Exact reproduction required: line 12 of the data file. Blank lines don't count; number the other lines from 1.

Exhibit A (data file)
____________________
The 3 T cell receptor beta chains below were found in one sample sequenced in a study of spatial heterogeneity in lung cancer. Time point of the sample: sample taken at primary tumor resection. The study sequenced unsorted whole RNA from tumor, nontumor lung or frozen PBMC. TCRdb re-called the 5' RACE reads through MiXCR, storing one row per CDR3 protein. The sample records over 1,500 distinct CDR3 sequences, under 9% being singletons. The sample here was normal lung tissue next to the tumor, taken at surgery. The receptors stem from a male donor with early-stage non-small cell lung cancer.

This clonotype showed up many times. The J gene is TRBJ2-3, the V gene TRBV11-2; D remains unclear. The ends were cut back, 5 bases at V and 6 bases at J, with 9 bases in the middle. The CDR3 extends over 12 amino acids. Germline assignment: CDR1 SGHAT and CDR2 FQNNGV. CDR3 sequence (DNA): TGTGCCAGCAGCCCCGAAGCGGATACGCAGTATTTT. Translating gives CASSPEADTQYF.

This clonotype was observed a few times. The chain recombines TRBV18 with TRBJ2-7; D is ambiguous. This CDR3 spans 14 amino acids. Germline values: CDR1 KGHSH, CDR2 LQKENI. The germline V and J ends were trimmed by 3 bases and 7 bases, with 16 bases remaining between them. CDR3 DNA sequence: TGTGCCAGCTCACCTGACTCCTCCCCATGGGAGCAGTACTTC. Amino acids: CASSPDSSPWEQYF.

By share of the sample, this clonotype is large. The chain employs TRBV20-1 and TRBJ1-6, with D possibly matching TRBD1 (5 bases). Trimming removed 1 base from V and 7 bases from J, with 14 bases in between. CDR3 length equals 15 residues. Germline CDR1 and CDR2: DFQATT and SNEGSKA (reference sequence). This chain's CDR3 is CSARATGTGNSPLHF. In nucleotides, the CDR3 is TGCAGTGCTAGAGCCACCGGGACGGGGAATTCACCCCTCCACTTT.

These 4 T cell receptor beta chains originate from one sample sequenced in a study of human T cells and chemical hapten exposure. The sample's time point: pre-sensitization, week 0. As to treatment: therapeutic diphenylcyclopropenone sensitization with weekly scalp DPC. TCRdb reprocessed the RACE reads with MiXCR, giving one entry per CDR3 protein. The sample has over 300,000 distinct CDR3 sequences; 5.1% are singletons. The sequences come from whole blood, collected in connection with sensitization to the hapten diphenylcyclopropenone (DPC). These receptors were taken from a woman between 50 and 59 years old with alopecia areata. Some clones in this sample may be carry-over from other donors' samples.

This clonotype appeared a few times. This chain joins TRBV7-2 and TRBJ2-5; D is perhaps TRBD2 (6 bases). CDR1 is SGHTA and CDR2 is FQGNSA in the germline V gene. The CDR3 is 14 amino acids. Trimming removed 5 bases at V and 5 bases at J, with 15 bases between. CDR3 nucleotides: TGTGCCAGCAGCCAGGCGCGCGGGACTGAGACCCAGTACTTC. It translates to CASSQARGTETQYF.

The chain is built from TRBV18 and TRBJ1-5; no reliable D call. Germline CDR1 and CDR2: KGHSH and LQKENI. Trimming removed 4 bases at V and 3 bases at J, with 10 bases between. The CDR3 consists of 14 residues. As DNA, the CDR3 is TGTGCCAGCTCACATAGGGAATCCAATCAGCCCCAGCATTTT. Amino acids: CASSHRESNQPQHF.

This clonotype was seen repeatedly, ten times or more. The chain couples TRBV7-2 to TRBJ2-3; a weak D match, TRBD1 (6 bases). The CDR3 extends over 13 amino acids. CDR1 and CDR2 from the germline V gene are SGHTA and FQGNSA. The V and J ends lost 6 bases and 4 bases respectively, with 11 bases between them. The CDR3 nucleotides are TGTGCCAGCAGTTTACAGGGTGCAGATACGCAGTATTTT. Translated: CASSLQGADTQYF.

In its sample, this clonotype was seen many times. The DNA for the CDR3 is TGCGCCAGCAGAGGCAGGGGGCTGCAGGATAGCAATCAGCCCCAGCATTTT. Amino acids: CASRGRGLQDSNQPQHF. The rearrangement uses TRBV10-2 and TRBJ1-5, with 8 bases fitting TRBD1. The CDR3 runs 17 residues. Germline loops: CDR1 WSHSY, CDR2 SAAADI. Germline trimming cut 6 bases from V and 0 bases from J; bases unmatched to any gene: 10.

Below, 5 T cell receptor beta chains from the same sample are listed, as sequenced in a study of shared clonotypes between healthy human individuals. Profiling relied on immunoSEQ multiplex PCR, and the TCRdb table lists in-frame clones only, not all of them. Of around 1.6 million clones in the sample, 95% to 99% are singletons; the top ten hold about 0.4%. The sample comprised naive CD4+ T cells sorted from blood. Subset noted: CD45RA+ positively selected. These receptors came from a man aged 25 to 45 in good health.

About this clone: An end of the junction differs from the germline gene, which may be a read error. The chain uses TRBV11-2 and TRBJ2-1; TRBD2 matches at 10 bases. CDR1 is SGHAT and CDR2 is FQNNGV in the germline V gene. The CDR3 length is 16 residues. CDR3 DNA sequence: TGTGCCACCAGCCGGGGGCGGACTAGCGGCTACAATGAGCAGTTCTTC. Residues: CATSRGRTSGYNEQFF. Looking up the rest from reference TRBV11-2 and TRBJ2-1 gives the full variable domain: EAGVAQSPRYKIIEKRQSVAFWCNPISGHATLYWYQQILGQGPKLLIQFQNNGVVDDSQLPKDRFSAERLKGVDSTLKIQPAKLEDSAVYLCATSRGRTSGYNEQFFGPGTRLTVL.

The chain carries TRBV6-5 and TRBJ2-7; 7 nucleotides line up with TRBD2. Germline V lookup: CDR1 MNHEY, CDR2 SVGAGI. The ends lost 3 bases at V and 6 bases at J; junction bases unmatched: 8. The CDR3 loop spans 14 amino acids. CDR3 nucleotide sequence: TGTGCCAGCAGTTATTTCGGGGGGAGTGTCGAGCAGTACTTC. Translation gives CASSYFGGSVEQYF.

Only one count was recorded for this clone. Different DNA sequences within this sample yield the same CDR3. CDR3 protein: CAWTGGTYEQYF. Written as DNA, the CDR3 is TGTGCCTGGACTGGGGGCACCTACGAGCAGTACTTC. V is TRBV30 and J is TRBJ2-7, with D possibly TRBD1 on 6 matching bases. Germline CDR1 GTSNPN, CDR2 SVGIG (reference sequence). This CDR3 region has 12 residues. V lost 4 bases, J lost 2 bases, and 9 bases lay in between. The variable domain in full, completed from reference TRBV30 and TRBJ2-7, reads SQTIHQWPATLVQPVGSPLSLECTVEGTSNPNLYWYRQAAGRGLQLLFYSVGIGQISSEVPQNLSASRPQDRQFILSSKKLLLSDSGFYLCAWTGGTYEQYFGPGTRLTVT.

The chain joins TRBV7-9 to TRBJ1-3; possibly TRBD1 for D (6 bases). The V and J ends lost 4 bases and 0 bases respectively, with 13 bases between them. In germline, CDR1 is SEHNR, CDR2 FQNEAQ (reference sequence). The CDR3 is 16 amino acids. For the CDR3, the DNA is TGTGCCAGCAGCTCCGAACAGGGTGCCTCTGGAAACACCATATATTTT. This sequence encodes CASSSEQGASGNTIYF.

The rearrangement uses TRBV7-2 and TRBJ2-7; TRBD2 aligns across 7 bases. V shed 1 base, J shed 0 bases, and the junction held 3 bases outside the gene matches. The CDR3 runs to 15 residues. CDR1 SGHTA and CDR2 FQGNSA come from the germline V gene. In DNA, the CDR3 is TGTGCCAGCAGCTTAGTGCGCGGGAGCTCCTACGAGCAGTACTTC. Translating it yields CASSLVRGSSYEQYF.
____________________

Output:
The chain carries TRBV6-5 and TRBJ2-7; 7 nucleotides line up with TRBD2. Germline V lookup: CDR1 MNHEY, CDR2 SVGAGI. The ends lost 3 bases at V and 6 bases at J; junction bases unmatched: 8. The CDR3 loop spans 14 amino acids. CDR3 nucleotide sequence: TGTGCCAGCAGTTATTTCGGGGGGAGTGTCGAGCAGTACTTC. Translation gives CASSYFGGSVEQYF.